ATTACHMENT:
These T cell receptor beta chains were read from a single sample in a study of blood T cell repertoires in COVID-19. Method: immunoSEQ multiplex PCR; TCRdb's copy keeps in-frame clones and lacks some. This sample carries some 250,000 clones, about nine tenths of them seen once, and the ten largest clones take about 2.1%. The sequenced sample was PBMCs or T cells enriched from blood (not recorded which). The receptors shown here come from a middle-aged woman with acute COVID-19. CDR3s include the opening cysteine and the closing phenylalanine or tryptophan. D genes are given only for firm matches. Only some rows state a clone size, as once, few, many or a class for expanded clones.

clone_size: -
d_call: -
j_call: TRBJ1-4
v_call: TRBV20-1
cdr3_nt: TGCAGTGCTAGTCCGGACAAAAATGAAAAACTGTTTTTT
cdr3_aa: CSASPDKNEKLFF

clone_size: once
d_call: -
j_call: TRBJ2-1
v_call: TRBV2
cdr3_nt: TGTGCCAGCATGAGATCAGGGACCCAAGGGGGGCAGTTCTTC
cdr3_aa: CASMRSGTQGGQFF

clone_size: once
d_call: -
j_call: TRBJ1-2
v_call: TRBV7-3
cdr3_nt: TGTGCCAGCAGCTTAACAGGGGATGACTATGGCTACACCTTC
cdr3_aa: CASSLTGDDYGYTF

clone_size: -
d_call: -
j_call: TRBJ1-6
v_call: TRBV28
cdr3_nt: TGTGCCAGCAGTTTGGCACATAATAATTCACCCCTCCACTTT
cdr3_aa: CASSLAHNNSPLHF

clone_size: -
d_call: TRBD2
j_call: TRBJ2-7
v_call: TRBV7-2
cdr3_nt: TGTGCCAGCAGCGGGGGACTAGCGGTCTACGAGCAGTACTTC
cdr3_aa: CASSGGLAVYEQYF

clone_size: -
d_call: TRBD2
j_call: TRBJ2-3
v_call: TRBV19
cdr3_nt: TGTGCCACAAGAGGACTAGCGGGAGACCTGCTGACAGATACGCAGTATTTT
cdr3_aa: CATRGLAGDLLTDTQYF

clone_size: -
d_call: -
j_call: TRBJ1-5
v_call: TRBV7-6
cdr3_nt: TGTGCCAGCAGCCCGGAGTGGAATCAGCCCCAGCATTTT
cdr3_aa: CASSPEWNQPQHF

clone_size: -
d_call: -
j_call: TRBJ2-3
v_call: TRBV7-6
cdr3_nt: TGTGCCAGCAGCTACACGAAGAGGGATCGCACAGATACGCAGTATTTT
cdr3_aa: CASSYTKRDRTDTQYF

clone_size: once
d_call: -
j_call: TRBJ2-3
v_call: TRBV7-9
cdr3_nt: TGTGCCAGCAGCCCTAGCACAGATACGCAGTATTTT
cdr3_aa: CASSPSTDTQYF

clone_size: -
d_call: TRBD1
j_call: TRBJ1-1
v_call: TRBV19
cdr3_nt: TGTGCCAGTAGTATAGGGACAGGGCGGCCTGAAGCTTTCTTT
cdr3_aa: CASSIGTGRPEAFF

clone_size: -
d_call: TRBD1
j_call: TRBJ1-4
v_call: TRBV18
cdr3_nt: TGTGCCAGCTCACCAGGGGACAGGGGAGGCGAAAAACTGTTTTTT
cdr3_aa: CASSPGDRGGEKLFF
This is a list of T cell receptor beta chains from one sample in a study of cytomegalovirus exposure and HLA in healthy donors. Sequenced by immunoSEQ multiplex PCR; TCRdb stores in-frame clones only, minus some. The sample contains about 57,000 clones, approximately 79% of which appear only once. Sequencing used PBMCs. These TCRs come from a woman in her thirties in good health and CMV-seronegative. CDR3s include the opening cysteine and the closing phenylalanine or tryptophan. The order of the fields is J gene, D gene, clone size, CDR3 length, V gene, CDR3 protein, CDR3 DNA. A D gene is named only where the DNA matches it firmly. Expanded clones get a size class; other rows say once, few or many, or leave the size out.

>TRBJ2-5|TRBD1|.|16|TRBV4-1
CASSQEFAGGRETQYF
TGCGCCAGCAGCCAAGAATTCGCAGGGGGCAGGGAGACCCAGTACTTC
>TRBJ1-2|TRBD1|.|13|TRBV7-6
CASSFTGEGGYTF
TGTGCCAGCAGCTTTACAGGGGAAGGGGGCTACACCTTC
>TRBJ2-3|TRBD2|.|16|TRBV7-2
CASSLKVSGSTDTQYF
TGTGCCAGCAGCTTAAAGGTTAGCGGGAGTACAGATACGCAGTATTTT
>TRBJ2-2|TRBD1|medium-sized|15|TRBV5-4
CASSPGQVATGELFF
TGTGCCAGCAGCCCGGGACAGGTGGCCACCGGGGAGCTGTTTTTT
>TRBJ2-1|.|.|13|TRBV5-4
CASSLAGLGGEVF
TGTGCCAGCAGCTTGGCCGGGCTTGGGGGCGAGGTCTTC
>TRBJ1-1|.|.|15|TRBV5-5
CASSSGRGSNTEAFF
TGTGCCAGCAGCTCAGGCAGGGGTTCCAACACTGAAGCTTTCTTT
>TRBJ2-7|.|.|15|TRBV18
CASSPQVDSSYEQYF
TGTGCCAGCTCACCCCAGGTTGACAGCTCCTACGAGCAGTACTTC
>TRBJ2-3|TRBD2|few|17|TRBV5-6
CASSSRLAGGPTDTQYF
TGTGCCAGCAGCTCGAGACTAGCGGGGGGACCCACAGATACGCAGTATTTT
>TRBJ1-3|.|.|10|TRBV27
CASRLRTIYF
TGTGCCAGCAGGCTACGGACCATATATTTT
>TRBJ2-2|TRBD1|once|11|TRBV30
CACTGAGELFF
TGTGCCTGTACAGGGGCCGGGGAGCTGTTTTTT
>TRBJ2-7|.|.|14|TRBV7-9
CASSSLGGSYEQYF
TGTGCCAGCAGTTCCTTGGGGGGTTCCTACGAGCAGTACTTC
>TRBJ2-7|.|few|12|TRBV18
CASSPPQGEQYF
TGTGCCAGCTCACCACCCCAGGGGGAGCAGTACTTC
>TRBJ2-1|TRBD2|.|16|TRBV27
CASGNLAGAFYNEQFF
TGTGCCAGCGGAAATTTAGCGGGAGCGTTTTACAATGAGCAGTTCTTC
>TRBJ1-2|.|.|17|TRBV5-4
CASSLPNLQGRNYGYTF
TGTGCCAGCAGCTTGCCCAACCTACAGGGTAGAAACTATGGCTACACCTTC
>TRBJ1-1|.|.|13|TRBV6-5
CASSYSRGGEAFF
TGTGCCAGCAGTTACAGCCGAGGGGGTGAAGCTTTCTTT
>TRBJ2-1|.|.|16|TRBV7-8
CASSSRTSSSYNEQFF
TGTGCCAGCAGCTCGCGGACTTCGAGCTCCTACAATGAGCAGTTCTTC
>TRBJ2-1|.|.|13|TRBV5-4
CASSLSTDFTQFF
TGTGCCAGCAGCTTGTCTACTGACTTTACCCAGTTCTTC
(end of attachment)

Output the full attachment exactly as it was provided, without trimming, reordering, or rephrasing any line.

These T cell receptor beta chains were read from a single sample in a study of blood T cell repertoires in COVID-19. Method: immunoSEQ multiplex PCR; TCRdb's copy keeps in-frame clones and lacks some. This sample carries some 250,000 clones, about nine tenths of them seen once, and the ten largest clones take about 2.1%. The sequenced sample was PBMCs or T cells enriched from blood (not recorded which). The receptors shown here come from a middle-aged woman with acute COVID-19. CDR3s include the opening cysteine and the closing phenylalanine or tryptophan. D genes are given only for firm matches. Only some rows state a clone size, as once, few, many or a class for expanded clones.

clone_size: -
d_call: -
j_call: TRBJ1-4
v_call: TRBV20-1
cdr3_nt: TGCAGTGCTAGTCCGGACAAAAATGAAAAACTGTTTTTT
cdr3_aa: CSASPDKNEKLFF

clone_size: once
d_call: -
j_call: TRBJ2-1
v_call: TRBV2
cdr3_nt: TGTGCCAGCATGAGATCAGGGACCCAAGGGGGGCAGTTCTTC
cdr3_aa: CASMRSGTQGGQFF

clone_size: once
d_call: -
j_call: TRBJ1-2
v_call: TRBV7-3
cdr3_nt: TGTGCCAGCAGCTTAACAGGGGATGACTATGGCTACACCTTC
cdr3_aa: CASSLTGDDYGYTF

clone_size: -
d_call: -
j_call: TRBJ1-6
v_call: TRBV28
cdr3_nt: TGTGCCAGCAGTTTGGCACATAATAATTCACCCCTCCACTTT
cdr3_aa: CASSLAHNNSPLHF

clone_size: -
d_call: TRBD2
j_call: TRBJ2-7
v_call: TRBV7-2
cdr3_nt: TGTGCCAGCAGCGGGGGACTAGCGGTCTACGAGCAGTACTTC
cdr3_aa: CASSGGLAVYEQYF

clone_size: -
d_call: TRBD2
j_call: TRBJ2-3
v_call: TRBV19
cdr3_nt: TGTGCCACAAGAGGACTAGCGGGAGACCTGCTGACAGATACGCAGTATTTT
cdr3_aa: CATRGLAGDLLTDTQYF

clone_size: -
d_call: -
j_call: TRBJ1-5
v_call: TRBV7-6
cdr3_nt: TGTGCCAGCAGCCCGGAGTGGAATCAGCCCCAGCATTTT
cdr3_aa: CASSPEWNQPQHF

clone_size: -
d_call: -
j_call: TRBJ2-3
v_call: TRBV7-6
cdr3_nt: TGTGCCAGCAGCTACACGAAGAGGGATCGCACAGATACGCAGTATTTT
cdr3_aa: CASSYTKRDRTDTQYF

clone_size: once
d_call: -
j_call: TRBJ2-3
v_call: TRBV7-9
cdr3_nt: TGTGCCAGCAGCCCTAGCACAGATACGCAGTATTTT
cdr3_aa: CASSPSTDTQYF

clone_size: -
d_call: TRBD1
j_call: TRBJ1-1
v_call: TRBV19
cdr3_nt: TGTGCCAGTAGTATAGGGACAGGGCGGCCTGAAGCTTTCTTT
cdr3_aa: CASSIGTGRPEAFF

clone_size: -
d_call: TRBD1
j_call: TRBJ1-4
v_call: TRBV18
cdr3_nt: TGTGCCAGCTCACCAGGGGACAGGGGAGGCGAAAAACTGTTTTTT
cdr3_aa: CASSPGDRGGEKLFF
This is a list of T cell receptor beta chains from one sample in a study of cytomegalovirus exposure and HLA in healthy donors. Sequenced by immunoSEQ multiplex PCR; TCRdb stores in-frame clones only, minus some. The sample contains about 57,000 clones, approximately 79% of which appear only once. Sequencing used PBMCs. These TCRs come from a woman in her thirties in good health and CMV-seronegative. CDR3s include the opening cysteine and the closing phenylalanine or tryptophan. The order of the fields is J gene, D gene, clone size, CDR3 length, V gene, CDR3 protein, CDR3 DNA. A D gene is named only where the DNA matches it firmly. Expanded clones get a size class; other rows say once, few or many, or leave the size out.

>TRBJ2-5|TRBD1|.|16|TRBV4-1
CASSQEFAGGRETQYF
TGCGCCAGCAGCCAAGAATTCGCAGGGGGCAGGGAGACCCAGTACTTC
>TRBJ1-2|TRBD1|.|13|TRBV7-6
CASSFTGEGGYTF
TGTGCCAGCAGCTTTACAGGGGAAGGGGGCTACACCTTC
>TRBJ2-3|TRBD2|.|16|TRBV7-2
CASSLKVSGSTDTQYF
TGTGCCAGCAGCTTAAAGGTTAGCGGGAGTACAGATACGCAGTATTTT
>TRBJ2-2|TRBD1|medium-sized|15|TRBV5-4
CASSPGQVATGELFF
TGTGCCAGCAGCCCGGGACAGGTGGCCACCGGGGAGCTGTTTTTT
>TRBJ2-1|.|.|13|TRBV5-4
CASSLAGLGGEVF
TGTGCCAGCAGCTTGGCCGGGCTTGGGGGCGAGGTCTTC
>TRBJ1-1|.|.|15|TRBV5-5
CASSSGRGSNTEAFF
TGTGCCAGCAGCTCAGGCAGGGGTTCCAACACTGAAGCTTTCTTT
>TRBJ2-7|.|.|15|TRBV18
CASSPQVDSSYEQYF
TGTGCCAGCTCACCCCAGGTTGACAGCTCCTACGAGCAGTACTTC
>TRBJ2-3|TRBD2|few|17|TRBV5-6
CASSSRLAGGPTDTQYF
TGTGCCAGCAGCTCGAGACTAGCGGGGGGACCCACAGATACGCAGTATTTT
>TRBJ1-3|.|.|10|TRBV27
CASRLRTIYF
TGTGCCAGCAGGCTACGGACCATATATTTT
>TRBJ2-2|TRBD1|once|11|TRBV30
CACTGAGELFF
TGTGCCTGTACAGGGGCCGGGGAGCTGTTTTTT
>TRBJ2-7|.|.|14|TRBV7-9
CASSSLGGSYEQYF
TGTGCCAGCAGTTCCTTGGGGGGTTCCTACGAGCAGTACTTC
>TRBJ2-7|.|few|12|TRBV18
CASSPPQGEQYF
TGTGCCAGCTCACCACCCCAGGGGGAGCAGTACTTC
>TRBJ2-1|TRBD2|.|16|TRBV27
CASGNLAGAFYNEQFF
TGTGCCAGCGGAAATTTAGCGGGAGCGTTTTACAATGAGCAGTTCTTC
>TRBJ1-2|.|.|17|TRBV5-4
CASSLPNLQGRNYGYTF
TGTGCCAGCAGCTTGCCCAACCTACAGGGTAGAAACTATGGCTACACCTTC
>TRBJ1-1|.|.|13|TRBV6-5
CASSYSRGGEAFF
TGTGCCAGCAGTTACAGCCGAGGGGGTGAAGCTTTCTTT
>TRBJ2-1|.|.|16|TRBV7-8
CASSSRTSSSYNEQFF
TGTGCCAGCAGCTCGCGGACTTCGAGCTCCTACAATGAGCAGTTCTTC
>TRBJ2-1|.|.|13|TRBV5-4
CASSLSTDFTQFF
TGTGCCAGCAGCTTGTCTACTGACTTTACCCAGTTCTTC